Is “fuzzing” software to find security vulnerabilities using huge robot clusters an idea whose time has come?
The latest numbers to emerge from Google’s OSS-Fuzz, a beta launched last December to automatically search for flaws in open source software, look encouraging.
The system found 264 potential security vulnerabilities in 47 open-source projects assessed by it, including 10 in FreeType2, 17 in FFmpeg, 33 in LibreOffice, eight in SQLite 3, 10 in GnuTLS, 25 in PCRE2, nine in gRPC, and seven in Wireshark.
The list sounds dull but worthy until you realise that the FreeType2 library alone sits unobtrusively on around a billion devices, including Android, Apple’s iOS and macOS, and Sony’s PlayStation. Finding vulnerabilities in something that common is surely good news.
We believe that user and internet security as a whole can benefit greatly if more open source projects include fuzzing in their development process.
We hope to see more projects integrated into OSS-Fuzz, and greater adoption of fuzzing as standard practice when developing software.
Google is keen enough that it has added OSS-Fuzz projects to its open source rewards program, Patch Reward, which runs up to $20,000 for anyone willing to meet its ideal integration guidelines.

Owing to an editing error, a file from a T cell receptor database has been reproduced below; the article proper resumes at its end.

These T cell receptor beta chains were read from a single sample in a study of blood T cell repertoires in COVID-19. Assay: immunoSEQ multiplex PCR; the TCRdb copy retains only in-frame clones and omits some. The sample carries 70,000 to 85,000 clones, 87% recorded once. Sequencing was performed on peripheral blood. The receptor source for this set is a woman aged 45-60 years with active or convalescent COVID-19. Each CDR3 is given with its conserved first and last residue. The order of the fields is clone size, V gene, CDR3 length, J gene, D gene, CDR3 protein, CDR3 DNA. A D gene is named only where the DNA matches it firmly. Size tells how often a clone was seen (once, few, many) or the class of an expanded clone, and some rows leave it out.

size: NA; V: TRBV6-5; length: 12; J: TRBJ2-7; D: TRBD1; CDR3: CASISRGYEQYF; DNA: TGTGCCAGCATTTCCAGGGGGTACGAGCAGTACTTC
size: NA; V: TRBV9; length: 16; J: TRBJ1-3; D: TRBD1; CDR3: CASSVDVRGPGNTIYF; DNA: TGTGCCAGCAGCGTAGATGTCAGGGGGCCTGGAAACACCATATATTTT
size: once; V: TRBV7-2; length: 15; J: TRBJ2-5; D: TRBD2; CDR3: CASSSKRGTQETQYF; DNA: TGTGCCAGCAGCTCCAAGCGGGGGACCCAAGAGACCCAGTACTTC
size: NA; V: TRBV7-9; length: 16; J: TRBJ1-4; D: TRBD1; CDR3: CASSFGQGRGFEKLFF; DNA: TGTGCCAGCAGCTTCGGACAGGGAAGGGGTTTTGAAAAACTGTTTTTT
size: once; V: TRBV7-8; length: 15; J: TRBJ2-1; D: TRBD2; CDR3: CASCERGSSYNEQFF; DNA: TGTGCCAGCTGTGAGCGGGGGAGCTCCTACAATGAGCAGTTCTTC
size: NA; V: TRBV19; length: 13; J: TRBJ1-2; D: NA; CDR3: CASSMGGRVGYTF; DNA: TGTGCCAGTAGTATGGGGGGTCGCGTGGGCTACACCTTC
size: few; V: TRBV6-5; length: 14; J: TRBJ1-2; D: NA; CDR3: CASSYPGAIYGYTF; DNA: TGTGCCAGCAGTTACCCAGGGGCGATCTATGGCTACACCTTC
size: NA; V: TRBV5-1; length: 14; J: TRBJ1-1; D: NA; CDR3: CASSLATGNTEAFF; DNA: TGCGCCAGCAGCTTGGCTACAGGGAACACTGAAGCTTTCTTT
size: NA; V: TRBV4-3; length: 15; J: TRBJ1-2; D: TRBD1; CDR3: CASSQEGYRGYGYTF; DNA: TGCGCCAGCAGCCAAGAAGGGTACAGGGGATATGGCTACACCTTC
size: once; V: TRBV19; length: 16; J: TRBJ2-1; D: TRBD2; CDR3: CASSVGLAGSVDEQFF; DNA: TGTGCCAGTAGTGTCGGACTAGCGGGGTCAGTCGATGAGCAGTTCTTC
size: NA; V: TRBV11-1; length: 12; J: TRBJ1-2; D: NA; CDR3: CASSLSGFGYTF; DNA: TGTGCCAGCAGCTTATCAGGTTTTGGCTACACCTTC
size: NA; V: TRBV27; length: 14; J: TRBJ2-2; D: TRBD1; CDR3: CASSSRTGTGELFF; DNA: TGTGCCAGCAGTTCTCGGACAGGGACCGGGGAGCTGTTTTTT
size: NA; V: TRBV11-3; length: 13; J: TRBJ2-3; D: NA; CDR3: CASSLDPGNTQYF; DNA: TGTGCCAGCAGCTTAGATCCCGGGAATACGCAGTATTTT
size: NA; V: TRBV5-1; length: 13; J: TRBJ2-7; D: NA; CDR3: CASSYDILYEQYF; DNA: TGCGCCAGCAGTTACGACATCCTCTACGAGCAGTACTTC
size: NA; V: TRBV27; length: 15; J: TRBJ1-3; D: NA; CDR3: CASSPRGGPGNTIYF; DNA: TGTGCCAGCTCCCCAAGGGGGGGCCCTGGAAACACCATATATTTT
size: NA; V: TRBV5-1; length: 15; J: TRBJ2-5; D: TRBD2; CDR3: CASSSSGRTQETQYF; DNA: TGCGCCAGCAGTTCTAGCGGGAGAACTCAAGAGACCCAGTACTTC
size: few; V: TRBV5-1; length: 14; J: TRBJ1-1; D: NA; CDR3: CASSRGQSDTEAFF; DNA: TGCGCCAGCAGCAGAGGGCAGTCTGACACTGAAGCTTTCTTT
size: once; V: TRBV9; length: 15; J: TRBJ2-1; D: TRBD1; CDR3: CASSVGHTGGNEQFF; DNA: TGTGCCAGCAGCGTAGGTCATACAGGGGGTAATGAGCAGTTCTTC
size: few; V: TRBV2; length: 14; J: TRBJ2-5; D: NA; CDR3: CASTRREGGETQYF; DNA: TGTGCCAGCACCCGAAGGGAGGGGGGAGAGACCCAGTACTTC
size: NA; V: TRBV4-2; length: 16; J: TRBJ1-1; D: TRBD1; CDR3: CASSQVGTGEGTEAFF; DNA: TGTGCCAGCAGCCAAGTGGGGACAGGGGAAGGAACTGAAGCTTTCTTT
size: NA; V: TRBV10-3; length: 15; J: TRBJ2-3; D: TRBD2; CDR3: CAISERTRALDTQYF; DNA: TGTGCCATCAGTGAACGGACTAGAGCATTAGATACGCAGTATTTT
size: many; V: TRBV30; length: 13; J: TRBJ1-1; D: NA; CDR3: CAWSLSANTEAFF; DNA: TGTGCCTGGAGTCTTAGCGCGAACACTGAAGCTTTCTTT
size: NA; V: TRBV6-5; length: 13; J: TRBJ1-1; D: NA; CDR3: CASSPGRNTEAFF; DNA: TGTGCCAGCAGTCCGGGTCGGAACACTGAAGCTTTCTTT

Fuzzing has been around for donkeys’ years and can best be described as a way of robotically bombarding software with random data in an attempt to cause the sort of unusual crashes and errors that mimic how programs behave under real-world use.
For efficiency and speed, this is best done on a “white box” basis with source code, the mode used by OSS-Fuzz. Alternatively, there’s “black box”, the format black hats use to find flaws in software from the outside.
This is slower because it requires the hacker to trawl large numbers of error logs to find exploitable bugs. But run fuzzing for long enough and with access to enough resources and you have one piece of the business model that powers cybercrime.
The obvious counter is to find those vulnerabilities before the black hats do by deploying the same idea, which Google started doing in 2012 internally for its Chrome browser using a VM architecture called ClusterFuzz.
OSS-Fuzz makes this system available to open-source developers who might not have the resources to do it themselves (Google says it runs 10 trillion tests each week) while also utilising a range of fuzzing engines in one infrastructure.
While no magic wand – finding a flaw isn’t the same as fixing it – fuzzing at this scale clearly has merit. A small confirmation is that it uncovered the security vulnerability CVE-2017-3732, separately documented by a professional security researcher.
But it could be that what’s interesting about OSS-Fuzz is that it encourages fuzzing as a mainstream requirement for running larger open-source developments. This is a culture change not a technology change – projects using OSS-Fuzz must sign up to Google’s arguably tough 90-day disclosure deadline for a start.
Ultimately, the success of big fuzzing will be decided by the open-source projects it attracts as much as the vulnerabilities it finds.